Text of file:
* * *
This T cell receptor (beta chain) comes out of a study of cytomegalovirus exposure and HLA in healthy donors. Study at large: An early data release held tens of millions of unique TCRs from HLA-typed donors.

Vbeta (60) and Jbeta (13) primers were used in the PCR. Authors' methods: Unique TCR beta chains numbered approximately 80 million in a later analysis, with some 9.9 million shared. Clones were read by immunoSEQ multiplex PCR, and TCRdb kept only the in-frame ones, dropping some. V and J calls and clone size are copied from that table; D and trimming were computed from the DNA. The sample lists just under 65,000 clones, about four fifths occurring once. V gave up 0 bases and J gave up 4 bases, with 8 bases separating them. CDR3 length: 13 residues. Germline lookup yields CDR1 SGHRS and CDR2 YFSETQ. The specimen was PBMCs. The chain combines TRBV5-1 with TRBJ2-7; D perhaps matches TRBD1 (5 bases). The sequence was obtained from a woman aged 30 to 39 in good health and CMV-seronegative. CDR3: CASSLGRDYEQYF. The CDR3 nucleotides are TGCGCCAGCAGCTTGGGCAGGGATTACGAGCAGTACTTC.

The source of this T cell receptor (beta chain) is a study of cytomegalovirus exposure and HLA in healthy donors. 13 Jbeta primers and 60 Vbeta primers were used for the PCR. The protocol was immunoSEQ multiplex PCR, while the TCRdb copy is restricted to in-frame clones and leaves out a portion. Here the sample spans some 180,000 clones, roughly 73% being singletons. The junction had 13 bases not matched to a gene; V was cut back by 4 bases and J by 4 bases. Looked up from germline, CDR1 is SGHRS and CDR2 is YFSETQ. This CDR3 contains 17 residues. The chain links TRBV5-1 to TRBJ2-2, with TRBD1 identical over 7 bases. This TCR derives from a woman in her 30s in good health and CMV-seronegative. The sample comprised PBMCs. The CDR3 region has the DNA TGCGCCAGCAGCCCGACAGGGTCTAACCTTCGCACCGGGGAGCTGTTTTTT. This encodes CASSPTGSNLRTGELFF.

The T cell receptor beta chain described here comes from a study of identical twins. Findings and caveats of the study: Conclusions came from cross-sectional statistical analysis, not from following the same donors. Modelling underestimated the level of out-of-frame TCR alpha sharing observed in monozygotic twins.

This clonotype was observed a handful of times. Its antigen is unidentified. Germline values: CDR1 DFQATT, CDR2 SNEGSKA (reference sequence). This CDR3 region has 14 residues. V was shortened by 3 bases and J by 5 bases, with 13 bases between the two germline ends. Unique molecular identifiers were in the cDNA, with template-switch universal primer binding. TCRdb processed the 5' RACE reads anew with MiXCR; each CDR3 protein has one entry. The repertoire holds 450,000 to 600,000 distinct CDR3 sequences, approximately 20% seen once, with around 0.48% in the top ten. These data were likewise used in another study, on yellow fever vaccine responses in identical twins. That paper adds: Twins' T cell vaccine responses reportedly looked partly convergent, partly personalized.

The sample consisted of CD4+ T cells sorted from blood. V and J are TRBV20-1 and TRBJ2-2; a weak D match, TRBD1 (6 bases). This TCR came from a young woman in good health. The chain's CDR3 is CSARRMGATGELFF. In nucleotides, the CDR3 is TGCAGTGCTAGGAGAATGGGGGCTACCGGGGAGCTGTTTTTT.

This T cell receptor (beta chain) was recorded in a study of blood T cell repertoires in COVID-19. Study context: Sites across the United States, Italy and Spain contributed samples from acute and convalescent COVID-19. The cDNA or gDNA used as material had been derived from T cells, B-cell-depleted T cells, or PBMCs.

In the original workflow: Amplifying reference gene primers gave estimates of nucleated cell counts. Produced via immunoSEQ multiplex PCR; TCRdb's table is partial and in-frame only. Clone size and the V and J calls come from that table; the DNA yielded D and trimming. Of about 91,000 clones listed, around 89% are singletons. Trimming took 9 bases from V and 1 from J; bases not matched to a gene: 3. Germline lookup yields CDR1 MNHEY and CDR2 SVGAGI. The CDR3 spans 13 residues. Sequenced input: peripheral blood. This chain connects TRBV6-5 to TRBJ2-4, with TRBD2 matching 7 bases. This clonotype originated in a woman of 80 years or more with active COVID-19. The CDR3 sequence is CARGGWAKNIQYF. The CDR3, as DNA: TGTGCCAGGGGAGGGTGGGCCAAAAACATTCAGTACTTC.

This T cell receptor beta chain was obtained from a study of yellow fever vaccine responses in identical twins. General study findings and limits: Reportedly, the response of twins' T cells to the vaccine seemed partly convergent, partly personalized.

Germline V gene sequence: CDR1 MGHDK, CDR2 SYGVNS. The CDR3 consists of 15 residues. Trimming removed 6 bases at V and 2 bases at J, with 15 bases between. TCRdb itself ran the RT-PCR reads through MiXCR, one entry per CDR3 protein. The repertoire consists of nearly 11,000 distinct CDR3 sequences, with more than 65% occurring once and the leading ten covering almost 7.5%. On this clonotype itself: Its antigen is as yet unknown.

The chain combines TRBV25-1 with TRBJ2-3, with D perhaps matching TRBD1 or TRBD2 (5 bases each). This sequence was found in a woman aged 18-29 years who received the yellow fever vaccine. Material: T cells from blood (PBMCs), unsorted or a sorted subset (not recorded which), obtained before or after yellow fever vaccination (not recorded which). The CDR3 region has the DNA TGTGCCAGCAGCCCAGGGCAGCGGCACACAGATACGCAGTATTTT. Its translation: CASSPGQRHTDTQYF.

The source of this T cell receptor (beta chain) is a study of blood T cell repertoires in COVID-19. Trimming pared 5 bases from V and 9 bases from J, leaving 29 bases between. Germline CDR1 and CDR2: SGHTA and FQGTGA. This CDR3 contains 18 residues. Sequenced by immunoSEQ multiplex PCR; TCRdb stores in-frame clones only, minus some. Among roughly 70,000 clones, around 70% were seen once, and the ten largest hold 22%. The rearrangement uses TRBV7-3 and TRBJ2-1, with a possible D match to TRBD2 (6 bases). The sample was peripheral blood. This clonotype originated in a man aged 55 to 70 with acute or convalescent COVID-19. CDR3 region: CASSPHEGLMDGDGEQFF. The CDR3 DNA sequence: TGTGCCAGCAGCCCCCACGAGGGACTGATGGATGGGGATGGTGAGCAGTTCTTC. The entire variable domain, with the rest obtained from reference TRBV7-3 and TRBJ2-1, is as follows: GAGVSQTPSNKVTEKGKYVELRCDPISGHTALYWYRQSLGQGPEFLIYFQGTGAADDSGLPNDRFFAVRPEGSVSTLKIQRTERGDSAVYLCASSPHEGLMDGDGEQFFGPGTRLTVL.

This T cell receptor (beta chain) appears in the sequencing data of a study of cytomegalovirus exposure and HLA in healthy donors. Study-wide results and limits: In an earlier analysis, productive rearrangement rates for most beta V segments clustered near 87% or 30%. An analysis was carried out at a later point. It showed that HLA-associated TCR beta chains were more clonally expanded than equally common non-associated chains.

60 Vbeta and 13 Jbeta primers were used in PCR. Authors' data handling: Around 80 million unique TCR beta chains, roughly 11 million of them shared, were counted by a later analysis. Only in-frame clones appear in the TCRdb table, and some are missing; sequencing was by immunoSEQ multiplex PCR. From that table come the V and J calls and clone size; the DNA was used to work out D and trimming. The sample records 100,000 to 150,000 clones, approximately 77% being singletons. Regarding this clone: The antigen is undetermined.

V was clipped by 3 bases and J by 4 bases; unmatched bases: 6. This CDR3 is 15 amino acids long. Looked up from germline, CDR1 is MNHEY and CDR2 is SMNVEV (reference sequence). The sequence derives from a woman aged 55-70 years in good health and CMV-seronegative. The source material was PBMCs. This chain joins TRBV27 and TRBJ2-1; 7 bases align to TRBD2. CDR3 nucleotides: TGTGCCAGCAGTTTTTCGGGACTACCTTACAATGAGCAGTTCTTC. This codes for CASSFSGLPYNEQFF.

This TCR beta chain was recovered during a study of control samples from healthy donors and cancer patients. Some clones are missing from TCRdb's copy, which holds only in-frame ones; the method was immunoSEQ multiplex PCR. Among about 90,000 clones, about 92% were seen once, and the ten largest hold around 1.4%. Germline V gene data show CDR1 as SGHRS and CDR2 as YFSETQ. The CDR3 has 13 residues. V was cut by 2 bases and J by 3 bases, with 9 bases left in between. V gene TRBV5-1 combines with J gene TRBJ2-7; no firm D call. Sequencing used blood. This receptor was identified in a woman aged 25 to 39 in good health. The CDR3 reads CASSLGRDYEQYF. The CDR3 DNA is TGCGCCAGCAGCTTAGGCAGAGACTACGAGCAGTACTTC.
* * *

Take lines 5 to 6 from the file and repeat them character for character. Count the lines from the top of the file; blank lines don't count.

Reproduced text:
This clonotype was observed a handful of times. Its antigen is unidentified. Germline values: CDR1 DFQATT, CDR2 SNEGSKA (reference sequence). This CDR3 region has 14 residues. V was shortened by 3 bases and J by 5 bases, with 13 bases between the two germline ends. Unique molecular identifiers were in the cDNA, with template-switch universal primer binding. TCRdb processed the 5' RACE reads anew with MiXCR; each CDR3 protein has one entry. The repertoire holds 450,000 to 600,000 distinct CDR3 sequences, approximately 20% seen once, with around 0.48% in the top ten. These data were likewise used in another study, on yellow fever vaccine responses in identical twins. That paper adds: Twins' T cell vaccine responses reportedly looked partly convergent, partly personalized.

The sample consisted of CD4+ T cells sorted from blood. V and J are TRBV20-1 and TRBJ2-2; a weak D match, TRBD1 (6 bases). This TCR came from a young woman in good health. The chain's CDR3 is CSARRMGATGELFF. In nucleotides, the CDR3 is TGCAGTGCTAGGAGAATGGGGGCTACCGGGGAGCTGTTTTTT.